This is the first in a series of posts about business storytelling.
Everyone loves a great story. Great stories entertain us, help us get out of our own heads, help us learn, help us make meaning of the world. Probably farther back than when we started drawing animals on cave walls, stories have brought us together and made us feel something. Right now, many think we’re in a golden age of storytelling. The quality of television stories is said to be the best it’s ever been, videogames have sprouted complicated and realistic stories, and the word is full of companies who want to tell effective stories about its products, its services, and itself (and consultants who want to help them do it). You can’t go far in a bookstore without being told we are wired for story or that stories make us human.
That’s all true. In business, the right story can help you sell. Screenwriting teacher Robert McKee differentiates business storytelling from fiction storytelling. In what McKee calls a “fiction-told story,” the story has three movements: it must hook the interest of the audience, then it must build and sustain and progress involvement over time, and finally it must pay off with satisfying experience for both intellect and emotion. The audience is passive; the author does all the work.
But in business stories, which McKee calls a “purpose-told story,” the story is practical, brief, and active. The teller and listener are engaged in an exchange that ends in some positive action taken by the listener. Unlike the three movements of fiction, McKee maintains that a business story has six movements (the three of fiction and three more):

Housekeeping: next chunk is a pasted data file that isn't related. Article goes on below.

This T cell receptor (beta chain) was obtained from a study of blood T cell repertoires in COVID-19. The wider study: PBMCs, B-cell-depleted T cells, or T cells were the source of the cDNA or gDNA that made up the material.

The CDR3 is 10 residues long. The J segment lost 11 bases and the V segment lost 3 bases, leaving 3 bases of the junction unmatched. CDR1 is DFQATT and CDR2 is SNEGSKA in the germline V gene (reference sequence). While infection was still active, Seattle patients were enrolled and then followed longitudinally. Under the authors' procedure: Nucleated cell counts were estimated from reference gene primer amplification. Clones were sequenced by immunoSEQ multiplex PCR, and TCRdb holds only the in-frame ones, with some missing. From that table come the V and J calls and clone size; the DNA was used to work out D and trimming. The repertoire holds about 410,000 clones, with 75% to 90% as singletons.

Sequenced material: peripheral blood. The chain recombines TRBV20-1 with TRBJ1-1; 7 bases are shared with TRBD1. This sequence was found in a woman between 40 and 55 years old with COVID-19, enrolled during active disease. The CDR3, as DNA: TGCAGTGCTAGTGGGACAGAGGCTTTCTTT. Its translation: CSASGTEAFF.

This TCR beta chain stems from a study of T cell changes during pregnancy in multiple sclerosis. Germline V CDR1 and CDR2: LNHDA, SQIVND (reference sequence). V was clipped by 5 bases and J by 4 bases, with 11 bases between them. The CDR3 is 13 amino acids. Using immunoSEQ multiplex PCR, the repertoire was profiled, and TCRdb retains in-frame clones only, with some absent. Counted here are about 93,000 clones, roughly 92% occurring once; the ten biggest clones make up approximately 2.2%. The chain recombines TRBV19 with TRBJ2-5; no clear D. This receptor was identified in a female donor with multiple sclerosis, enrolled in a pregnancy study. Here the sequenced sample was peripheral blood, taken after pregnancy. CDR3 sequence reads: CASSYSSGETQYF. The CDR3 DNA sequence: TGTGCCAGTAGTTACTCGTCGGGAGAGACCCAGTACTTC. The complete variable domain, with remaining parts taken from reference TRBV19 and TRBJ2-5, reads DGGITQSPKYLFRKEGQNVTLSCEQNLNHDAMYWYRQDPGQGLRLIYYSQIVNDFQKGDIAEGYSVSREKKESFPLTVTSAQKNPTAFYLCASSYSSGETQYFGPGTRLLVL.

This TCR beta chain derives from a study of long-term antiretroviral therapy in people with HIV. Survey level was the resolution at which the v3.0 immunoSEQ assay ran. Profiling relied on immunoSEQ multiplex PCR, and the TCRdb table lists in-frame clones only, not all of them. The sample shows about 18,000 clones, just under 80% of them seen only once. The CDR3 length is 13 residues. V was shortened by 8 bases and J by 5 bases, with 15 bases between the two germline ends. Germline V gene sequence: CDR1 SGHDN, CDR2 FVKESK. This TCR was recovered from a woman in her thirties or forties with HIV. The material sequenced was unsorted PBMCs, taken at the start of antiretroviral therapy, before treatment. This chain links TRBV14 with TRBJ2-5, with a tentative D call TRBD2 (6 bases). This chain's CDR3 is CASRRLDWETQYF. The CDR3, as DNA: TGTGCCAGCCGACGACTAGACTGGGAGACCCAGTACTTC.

- hook interest for head and heart
- express need or threat
- build curiosity and involvement
- show path to fulfillment
- pay off
- call to action
For these steps to work and the story to be effective, McKee is stating that a business story must identify something compelling that the listener wants to change, and then convince the listener that the storyteller’s solution is the right one for him or her. Without that, what you’re left with is mere advertising, pitching without presenting real reasons that people should act. People may still act; much of what we buy we don’t actually need, after all. But successful business business storytellers ask themselves key questions:
What is the story in the service of?
How is this story good for the listener, not just the teller?
Have you made this a story people see themselves in or want to be part of?
The business world is full of people and companies who think they’re telling stories but are really just pitching. Like a fiction storyteller, identify the audience and satisfy them. But then figure out how the story can be a vehicle for you and the listener to do something together. Nancy Duarte writes in Resonate about how every story starts with a relatable hero. What are you doing to make your listener, not you or your offering, the hero?